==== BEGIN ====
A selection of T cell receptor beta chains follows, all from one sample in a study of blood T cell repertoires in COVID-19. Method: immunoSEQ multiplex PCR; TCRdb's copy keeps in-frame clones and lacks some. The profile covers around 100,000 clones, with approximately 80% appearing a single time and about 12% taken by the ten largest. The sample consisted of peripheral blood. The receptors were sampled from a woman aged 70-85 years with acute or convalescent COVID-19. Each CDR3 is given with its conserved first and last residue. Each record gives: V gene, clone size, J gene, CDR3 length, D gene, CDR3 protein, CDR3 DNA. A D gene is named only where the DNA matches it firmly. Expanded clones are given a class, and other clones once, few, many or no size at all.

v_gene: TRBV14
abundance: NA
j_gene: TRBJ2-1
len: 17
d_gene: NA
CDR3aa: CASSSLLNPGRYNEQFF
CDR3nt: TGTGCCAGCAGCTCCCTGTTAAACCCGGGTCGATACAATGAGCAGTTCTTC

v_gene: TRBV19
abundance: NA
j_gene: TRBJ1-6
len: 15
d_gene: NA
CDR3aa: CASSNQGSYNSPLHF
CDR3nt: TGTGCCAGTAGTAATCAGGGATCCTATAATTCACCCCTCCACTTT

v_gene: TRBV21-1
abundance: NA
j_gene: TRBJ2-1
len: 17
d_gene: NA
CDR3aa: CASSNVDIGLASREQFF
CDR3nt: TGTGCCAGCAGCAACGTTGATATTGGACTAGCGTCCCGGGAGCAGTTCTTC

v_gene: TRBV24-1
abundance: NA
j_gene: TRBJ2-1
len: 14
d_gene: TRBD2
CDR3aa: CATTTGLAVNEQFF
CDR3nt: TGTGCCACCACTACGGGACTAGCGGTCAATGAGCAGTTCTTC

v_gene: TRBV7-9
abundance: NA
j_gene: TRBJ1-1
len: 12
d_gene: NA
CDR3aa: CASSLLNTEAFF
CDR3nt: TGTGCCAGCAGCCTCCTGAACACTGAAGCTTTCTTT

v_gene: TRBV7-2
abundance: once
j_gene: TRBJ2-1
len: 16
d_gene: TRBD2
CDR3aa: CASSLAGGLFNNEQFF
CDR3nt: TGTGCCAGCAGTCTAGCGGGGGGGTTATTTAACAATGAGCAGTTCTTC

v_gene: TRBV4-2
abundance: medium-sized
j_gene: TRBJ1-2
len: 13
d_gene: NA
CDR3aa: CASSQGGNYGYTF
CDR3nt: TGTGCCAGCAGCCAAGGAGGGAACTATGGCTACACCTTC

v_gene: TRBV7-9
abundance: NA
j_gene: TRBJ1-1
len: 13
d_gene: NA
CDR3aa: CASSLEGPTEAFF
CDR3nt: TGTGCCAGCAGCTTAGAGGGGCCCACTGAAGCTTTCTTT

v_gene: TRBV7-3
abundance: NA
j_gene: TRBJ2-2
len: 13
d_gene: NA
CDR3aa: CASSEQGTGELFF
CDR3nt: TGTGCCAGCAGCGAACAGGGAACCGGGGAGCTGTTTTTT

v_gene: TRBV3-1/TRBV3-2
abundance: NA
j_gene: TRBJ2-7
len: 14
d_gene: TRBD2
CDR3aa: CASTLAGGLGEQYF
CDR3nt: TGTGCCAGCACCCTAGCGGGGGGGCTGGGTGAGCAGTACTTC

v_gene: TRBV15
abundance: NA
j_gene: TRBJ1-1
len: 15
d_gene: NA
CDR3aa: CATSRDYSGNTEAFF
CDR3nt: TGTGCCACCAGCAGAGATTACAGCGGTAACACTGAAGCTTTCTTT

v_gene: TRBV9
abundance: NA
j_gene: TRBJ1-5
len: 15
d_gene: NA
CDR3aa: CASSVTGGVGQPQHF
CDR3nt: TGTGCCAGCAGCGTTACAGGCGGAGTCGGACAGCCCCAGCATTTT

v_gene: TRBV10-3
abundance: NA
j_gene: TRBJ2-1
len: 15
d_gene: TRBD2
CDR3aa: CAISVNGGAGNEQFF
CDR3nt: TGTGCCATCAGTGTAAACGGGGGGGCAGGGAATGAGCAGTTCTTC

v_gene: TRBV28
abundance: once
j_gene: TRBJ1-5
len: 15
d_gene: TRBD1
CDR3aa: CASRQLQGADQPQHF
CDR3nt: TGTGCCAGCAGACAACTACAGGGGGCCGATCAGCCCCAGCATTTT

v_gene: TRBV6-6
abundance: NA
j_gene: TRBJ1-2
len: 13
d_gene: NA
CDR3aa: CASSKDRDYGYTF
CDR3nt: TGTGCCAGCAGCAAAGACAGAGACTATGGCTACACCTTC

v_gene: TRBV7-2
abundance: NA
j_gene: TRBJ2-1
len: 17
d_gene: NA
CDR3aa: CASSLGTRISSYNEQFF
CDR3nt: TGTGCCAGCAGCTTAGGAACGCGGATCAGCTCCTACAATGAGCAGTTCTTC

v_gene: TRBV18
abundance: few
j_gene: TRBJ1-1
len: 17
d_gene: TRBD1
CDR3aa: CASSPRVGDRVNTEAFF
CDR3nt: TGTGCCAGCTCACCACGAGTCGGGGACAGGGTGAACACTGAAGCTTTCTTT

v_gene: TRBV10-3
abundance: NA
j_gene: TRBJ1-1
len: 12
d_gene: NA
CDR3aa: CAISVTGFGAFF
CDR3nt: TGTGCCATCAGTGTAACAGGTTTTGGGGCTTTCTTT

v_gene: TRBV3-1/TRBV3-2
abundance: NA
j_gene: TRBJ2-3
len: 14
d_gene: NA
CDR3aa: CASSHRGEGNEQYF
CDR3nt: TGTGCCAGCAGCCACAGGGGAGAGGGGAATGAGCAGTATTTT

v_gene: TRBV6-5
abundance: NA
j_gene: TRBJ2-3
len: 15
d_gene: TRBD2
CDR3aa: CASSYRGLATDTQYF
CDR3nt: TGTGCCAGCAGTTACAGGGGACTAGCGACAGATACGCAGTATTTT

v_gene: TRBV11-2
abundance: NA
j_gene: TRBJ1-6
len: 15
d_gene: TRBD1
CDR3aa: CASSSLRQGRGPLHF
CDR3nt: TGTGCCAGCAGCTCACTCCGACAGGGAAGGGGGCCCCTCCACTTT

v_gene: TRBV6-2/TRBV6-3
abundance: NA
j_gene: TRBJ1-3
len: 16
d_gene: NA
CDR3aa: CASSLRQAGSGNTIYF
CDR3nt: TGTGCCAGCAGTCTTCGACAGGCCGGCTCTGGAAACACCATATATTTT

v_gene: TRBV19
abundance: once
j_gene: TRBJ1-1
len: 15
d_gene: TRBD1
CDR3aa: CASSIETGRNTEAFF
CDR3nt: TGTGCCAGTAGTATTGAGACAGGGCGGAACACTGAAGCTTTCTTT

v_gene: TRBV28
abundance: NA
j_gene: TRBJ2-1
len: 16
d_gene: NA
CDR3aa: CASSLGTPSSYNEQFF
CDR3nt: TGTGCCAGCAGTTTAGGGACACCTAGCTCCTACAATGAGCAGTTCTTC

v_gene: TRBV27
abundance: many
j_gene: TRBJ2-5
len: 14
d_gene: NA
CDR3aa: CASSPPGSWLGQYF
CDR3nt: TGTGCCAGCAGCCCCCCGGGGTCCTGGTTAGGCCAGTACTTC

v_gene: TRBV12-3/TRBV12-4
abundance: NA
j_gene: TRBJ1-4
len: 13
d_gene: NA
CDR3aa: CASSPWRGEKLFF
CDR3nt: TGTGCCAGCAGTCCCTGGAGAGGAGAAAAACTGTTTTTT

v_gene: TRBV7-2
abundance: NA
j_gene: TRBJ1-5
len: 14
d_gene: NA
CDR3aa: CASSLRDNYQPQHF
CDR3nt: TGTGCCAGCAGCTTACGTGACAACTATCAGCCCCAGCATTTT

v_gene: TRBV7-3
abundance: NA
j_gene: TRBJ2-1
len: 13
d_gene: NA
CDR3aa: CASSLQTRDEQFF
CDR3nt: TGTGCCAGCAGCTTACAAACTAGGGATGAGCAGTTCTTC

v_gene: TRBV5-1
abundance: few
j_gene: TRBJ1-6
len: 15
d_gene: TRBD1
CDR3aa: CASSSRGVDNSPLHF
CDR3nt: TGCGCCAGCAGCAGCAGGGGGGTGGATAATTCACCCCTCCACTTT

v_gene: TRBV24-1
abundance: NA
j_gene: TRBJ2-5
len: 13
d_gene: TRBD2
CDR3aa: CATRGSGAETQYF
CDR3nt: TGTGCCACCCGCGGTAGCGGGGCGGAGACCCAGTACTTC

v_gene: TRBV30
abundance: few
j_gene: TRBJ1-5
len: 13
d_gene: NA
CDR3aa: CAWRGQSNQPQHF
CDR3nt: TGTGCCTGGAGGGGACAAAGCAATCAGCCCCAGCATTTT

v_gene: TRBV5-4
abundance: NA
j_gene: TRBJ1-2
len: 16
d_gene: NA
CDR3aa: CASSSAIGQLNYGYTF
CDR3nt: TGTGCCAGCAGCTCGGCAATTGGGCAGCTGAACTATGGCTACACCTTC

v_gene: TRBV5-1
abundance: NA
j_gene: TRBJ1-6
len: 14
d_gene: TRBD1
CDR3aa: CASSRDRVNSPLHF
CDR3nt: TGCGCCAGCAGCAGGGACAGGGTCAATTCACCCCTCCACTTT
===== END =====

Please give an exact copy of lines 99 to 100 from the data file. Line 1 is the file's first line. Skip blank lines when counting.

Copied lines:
CDR3nt: TGTGCCAGCAGACAACTACAGGGGGCCGATCAGCCCCAGCATTTT

v_gene: TRBV6-6